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Gardening: Green Heart Project's urban farm provides more than food

green heart project enston farm

Executive Director Jesse Blom gives students from Trident Technical College a tour of the Green Heart Project's Urban Farm at Enston Home. Tony Bertauski/Provided

Teachers develop a finely tuned sixth sense that knows when students’ minds are somewhere else. They know when people aren’t really listening. That all changes when students get dirty.

The Green Heart Project has taken this hands-on approach to Charleston elementary schools. The effort started in 2009 at Mitchell Elementary in downtown Charleston, an area labeled a so-called food desert, where access to fresh fruits and vegetables is limited. The first urban garden began as an outdoor classroom with third graders.

Students from the horticulture program at Trident Technical College visited Jesse Blom, executive director, for a tour of the recently opened Green Heart Urban Farm at Enston Home. This half-acre farm in Charleston is comprised of 60 raised beds serving three surrounding schools, as well as functioning as a food stand and hub for public education.

green heart project compost

Green Heart Project volunteers compost their garden waste to continually amend the soil. Tony Bertauski/Provided

You can stroll through the urban farm, open to the public, to learn how to garden in your own backyard or just to enjoy the vegetables and flowers grown by elementary students under the guidance of Green Heart farmers and high school youth interns.

The raised beds are timber constructions with impermeable liners to reduce soil loss and maintain soil moisture. Pipes are installed near the bottom to drain excess water. They’ve experimented with various soils and found their best results come from the tree and shrub mix sold at All Seasons Mulch. They also compost their garden waste to continually amend their beds.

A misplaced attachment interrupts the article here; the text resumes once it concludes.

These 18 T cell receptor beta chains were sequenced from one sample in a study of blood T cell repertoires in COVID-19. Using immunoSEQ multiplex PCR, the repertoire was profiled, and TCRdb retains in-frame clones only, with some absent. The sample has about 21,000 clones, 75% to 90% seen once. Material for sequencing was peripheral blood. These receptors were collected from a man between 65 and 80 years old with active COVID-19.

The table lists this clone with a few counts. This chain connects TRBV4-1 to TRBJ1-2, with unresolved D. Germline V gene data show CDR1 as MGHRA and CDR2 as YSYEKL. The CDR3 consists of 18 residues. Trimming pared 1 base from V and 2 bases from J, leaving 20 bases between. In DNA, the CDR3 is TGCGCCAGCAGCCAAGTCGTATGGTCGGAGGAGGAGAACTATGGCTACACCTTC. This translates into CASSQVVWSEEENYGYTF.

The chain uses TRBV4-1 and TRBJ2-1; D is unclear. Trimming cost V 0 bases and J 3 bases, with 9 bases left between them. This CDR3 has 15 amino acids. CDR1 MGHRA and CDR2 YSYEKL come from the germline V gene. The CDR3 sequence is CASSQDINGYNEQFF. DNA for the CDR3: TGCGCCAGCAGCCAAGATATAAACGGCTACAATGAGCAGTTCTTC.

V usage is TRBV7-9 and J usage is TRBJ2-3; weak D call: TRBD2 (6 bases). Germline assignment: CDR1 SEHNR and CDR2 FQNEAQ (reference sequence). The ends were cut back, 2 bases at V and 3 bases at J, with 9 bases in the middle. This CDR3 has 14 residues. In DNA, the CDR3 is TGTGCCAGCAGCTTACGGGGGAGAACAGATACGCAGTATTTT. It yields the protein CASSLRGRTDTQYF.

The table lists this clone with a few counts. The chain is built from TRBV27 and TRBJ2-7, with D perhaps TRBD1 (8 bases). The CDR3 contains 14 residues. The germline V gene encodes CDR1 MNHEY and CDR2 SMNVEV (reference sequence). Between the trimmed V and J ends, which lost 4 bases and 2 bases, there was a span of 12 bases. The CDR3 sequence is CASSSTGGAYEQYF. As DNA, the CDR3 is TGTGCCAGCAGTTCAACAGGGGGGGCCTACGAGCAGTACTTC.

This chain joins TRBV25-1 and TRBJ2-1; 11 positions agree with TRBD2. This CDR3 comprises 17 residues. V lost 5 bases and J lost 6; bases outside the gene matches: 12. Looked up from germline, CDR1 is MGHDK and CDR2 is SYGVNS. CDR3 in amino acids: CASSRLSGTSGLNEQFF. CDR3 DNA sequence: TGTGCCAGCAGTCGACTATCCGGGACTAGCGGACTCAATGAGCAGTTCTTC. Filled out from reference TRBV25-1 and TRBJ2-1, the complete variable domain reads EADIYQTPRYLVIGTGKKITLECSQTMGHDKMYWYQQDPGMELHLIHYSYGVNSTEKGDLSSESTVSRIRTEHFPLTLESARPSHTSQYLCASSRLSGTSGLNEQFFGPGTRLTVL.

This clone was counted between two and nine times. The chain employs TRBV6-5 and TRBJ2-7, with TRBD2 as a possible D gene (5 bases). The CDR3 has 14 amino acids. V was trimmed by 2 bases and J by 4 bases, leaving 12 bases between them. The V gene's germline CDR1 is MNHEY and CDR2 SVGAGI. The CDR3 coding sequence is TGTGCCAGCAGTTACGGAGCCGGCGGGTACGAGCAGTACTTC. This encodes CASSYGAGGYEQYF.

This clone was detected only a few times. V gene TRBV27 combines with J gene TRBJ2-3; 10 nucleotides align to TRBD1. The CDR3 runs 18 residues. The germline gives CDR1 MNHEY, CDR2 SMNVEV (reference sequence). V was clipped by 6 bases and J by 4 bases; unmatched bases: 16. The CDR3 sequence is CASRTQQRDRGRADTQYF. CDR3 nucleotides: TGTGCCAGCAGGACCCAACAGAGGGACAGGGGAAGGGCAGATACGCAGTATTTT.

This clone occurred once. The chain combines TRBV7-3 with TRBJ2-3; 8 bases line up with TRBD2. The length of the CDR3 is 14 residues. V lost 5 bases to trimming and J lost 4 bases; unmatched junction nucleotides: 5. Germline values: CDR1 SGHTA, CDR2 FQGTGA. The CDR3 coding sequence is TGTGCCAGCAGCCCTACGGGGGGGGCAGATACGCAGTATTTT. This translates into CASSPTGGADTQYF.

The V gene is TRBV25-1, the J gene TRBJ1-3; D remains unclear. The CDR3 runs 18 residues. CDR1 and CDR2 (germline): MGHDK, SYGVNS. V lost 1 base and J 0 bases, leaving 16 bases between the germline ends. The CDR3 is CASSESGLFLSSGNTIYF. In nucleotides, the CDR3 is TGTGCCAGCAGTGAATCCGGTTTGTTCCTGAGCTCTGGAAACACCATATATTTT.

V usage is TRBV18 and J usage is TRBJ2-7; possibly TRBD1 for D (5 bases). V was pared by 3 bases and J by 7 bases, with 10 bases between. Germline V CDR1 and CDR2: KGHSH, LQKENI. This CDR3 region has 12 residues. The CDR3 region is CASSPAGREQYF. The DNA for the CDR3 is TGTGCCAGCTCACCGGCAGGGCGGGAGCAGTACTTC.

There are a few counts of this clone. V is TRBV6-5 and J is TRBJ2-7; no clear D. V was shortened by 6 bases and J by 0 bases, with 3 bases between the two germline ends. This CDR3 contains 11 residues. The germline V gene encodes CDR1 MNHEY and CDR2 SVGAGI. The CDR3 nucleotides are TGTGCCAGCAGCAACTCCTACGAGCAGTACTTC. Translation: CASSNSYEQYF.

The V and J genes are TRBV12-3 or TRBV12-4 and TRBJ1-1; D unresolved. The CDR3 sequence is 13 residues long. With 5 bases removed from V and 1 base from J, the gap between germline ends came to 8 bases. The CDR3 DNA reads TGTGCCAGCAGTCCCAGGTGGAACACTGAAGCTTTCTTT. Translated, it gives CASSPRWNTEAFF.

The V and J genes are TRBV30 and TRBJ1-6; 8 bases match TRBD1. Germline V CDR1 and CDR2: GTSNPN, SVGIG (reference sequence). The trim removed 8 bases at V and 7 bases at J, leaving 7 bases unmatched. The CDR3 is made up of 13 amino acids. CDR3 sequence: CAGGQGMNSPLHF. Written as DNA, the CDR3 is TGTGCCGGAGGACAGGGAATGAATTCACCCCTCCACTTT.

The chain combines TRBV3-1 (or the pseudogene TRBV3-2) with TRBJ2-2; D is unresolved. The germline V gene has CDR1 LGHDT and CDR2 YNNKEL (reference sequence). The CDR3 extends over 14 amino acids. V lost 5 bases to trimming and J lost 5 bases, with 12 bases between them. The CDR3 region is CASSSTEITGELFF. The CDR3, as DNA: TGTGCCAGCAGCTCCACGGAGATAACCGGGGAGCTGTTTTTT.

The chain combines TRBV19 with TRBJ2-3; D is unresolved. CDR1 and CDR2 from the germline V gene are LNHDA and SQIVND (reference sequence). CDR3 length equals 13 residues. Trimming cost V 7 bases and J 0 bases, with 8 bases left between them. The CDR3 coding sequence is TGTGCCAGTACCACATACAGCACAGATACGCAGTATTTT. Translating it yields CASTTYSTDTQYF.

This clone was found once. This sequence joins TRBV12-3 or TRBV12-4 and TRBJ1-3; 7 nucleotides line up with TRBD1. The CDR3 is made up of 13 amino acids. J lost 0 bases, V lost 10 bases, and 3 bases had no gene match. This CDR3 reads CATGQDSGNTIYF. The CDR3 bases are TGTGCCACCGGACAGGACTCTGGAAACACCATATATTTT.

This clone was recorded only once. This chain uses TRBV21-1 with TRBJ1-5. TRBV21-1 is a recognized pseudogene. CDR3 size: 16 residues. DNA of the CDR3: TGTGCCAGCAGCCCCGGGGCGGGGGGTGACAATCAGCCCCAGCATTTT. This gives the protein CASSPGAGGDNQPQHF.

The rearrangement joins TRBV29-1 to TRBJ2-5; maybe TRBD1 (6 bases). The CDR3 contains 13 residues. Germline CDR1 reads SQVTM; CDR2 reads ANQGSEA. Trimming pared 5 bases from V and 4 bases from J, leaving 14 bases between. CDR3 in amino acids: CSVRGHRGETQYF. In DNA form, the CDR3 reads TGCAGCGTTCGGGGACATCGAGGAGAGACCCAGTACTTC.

Drip irrigation is installed in all the beds. Once seedlings are established, drip emitters run on a timed schedule for consistent and efficient watering.

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Green Heart Buddies are volunteers who commit to one school semester and donate at least one hour of their time a week. They work with students as garden teachers and mentors doing things like weeding, watering, learning about native plants and creating garden art. Students seed gardens, fertilize plants and watch them grow until they are ready to harvest. They learn what vegetables taste like when they’re fresh off the plant. They also learn how to cook what they harvest. It’s a seed-to-plate experience.

They also get messy with other activities such as composting and learning how plant materials decompose as microorganisms. Black soldier fly larvae and worms create a lively, nutrient-rich material that can be returned to the soil for next year’s garden.

green heart project peas

At the Urban Farm at Enston Home, students learn what vegetables taste like fresh off the plant. Tony Bertauski/Provided

Other volunteers spend time supporting school gardens and the Urban Farm at Enston Home on workdays or special projects.

The influence of the Green Heart Project isn’t limited to gardening skills. There’s been a noticeable social impact. Taking responsibility for gardens creates a sense of pride and accomplishment. Working with Green Heart Buddies facilitates interactions with others who are working toward a common goal. Being outdoors, getting dirty and exercising has a profound impact on mental and emotional well-being. This can’t be understated in an era where entertainment fits in our pocket.

The Green Heart Project website is a wonderful resource for garden lessons used in elementary schools that integrate hands-on learning and nature. It is horticulture education and therapy in action. They also host school field trips at the Urban Farm that include garden activities and taste testing.

While the Green Heart Project relies on volunteers, donations and fundraisers, a great way to support the organization is to visit the farm stand at the Urban Farm at Enston Home. Every Thursday from 3:30-6:30 p.m., produce from the farm and locally sourced farmers is available on a “pay what you can” basis. There is a suggested $30 price on a 10-pound bag of fruits and vegetables. Customers pay what they can afford, and can even “pay it forward” for someone else.

To apply for volunteer opportunities or schedule a field trip, go to

Tony Bertauski is a horticulture instructor at Trident Technical College. To give feedback, e-mail him at

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